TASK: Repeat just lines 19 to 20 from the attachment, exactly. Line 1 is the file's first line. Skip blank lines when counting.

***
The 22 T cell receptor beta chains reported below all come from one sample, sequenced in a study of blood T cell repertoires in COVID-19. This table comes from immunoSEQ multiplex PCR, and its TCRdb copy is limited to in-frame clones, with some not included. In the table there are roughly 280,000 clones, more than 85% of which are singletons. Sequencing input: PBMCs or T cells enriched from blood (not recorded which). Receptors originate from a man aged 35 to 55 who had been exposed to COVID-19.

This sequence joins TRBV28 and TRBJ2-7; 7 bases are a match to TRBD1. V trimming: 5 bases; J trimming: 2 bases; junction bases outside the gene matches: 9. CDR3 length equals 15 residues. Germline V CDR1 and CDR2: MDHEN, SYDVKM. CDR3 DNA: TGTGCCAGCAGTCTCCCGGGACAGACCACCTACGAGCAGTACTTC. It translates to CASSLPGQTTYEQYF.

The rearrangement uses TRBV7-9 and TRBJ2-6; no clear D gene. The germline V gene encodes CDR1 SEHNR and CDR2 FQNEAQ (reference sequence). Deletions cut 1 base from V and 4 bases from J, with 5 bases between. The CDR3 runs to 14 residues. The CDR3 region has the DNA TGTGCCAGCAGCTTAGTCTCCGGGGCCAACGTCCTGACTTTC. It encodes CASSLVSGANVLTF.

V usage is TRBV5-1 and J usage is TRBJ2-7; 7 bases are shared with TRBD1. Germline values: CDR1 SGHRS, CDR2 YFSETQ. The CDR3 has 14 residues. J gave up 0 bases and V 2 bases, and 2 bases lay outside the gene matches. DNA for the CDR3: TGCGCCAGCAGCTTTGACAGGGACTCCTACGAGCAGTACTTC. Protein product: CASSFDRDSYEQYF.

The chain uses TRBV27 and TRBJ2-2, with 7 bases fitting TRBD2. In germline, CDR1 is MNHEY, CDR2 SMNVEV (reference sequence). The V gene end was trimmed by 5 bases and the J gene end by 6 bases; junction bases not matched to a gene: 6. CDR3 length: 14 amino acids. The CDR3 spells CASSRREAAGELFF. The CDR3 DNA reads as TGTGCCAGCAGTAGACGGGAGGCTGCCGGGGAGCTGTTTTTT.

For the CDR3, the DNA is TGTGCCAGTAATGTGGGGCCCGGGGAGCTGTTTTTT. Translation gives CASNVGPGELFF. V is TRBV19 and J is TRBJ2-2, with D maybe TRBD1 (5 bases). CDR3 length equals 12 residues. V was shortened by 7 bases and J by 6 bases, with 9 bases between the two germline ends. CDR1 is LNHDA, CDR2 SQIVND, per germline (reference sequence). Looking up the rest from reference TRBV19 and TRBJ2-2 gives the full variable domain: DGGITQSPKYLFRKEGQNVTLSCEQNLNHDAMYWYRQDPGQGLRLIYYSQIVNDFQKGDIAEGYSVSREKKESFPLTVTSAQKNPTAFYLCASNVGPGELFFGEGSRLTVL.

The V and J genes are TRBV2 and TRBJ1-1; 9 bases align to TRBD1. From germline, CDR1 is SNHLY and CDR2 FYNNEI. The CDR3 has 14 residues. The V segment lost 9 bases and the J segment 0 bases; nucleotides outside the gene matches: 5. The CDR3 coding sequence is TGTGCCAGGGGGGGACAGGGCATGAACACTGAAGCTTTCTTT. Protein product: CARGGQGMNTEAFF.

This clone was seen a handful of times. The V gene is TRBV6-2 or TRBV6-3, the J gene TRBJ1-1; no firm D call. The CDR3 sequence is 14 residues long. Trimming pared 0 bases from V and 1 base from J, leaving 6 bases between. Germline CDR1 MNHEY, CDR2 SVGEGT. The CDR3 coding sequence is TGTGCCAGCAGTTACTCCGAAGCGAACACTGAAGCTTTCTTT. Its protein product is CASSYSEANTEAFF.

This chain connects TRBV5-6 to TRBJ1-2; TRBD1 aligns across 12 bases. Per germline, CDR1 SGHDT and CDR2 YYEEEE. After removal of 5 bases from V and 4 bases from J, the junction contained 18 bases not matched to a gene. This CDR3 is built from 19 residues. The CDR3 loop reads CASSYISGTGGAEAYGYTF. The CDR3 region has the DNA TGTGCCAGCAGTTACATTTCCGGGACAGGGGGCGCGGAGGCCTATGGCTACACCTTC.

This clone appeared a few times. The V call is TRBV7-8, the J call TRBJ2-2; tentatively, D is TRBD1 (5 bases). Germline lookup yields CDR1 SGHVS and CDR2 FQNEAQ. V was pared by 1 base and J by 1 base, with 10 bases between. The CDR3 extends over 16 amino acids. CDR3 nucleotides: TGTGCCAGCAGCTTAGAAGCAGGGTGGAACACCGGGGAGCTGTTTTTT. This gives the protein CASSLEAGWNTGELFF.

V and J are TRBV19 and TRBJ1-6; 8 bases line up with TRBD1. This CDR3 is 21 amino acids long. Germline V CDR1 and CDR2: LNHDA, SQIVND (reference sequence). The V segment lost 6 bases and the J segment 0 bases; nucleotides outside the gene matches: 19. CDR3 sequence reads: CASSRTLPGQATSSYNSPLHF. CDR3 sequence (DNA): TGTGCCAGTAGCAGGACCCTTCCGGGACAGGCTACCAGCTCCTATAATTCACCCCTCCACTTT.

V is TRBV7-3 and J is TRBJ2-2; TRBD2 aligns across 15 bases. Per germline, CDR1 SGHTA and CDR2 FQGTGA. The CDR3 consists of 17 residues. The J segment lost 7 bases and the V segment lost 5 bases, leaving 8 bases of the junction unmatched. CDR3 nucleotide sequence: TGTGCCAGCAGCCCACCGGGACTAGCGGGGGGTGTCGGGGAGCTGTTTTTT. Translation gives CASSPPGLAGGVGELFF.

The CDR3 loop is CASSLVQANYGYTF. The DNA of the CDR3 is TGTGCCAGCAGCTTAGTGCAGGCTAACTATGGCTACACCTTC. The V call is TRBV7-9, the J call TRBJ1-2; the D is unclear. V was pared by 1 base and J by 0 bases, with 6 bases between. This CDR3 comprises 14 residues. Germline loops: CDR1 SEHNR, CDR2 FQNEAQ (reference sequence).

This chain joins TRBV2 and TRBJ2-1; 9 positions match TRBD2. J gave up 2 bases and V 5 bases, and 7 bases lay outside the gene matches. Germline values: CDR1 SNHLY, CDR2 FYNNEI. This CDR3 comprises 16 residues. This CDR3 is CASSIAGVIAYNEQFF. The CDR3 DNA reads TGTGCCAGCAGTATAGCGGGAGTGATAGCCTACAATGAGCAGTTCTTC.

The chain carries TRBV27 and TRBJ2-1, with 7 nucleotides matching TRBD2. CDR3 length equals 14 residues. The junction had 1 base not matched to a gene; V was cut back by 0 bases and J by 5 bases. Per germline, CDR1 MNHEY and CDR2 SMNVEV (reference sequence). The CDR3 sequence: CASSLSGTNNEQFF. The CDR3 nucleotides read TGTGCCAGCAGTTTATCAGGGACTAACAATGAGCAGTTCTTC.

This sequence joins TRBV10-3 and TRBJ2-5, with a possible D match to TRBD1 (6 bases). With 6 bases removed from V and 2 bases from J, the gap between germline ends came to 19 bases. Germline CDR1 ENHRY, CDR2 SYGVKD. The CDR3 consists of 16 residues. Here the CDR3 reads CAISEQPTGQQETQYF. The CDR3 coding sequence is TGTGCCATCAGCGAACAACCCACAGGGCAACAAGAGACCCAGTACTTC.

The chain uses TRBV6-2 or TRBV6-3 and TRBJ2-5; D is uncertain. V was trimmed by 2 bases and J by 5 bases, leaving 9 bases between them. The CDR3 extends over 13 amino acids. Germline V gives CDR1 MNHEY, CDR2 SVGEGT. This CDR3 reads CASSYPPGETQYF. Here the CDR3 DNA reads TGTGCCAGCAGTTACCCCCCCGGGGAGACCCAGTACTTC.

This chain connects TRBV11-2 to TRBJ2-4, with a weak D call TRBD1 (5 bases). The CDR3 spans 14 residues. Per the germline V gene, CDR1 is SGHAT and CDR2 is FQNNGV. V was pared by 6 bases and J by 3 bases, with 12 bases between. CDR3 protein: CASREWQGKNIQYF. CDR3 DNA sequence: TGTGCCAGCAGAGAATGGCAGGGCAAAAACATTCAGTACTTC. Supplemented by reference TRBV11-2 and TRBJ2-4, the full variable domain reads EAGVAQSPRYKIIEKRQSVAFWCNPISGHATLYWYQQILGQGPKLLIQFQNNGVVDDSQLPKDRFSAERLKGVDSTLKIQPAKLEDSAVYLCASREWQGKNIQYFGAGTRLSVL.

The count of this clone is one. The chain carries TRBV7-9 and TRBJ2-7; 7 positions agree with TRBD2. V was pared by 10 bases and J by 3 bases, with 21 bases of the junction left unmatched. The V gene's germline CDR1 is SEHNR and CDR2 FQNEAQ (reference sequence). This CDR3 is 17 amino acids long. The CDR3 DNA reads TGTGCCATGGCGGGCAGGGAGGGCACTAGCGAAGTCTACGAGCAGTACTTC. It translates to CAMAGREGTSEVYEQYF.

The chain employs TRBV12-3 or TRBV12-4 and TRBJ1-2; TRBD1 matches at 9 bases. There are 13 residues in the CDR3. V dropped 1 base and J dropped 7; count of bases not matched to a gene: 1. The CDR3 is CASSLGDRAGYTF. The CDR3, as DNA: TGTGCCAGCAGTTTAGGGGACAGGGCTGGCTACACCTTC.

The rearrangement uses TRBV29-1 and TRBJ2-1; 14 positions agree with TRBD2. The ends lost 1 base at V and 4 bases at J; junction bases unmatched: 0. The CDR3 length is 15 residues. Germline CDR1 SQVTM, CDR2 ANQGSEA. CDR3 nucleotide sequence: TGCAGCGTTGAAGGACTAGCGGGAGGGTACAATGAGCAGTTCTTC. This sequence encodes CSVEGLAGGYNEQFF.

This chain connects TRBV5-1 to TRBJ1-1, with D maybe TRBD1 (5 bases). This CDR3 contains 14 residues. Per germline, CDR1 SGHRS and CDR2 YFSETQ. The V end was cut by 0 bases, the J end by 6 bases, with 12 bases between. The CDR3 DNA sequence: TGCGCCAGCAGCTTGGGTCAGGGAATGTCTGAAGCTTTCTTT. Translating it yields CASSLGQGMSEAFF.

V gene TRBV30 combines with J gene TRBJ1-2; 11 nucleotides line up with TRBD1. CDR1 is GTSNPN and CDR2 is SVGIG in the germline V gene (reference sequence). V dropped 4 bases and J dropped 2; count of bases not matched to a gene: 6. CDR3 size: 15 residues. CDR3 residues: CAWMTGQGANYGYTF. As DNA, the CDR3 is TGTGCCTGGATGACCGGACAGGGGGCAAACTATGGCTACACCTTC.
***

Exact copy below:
The count of this clone is one. The chain carries TRBV7-9 and TRBJ2-7; 7 positions agree with TRBD2. V was pared by 10 bases and J by 3 bases, with 21 bases of the junction left unmatched. The V gene's germline CDR1 is SEHNR and CDR2 FQNEAQ (reference sequence). This CDR3 is 17 amino acids long. The CDR3 DNA reads TGTGCCATGGCGGGCAGGGAGGGCACTAGCGAAGTCTACGAGCAGTACTTC. It translates to CAMAGREGTSEVYEQYF.

The chain employs TRBV12-3 or TRBV12-4 and TRBJ1-2; TRBD1 matches at 9 bases. There are 13 residues in the CDR3. V dropped 1 base and J dropped 7; count of bases not matched to a gene: 1. The CDR3 is CASSLGDRAGYTF. The CDR3, as DNA: TGTGCCAGCAGTTTAGGGGACAGGGCTGGCTACACCTTC.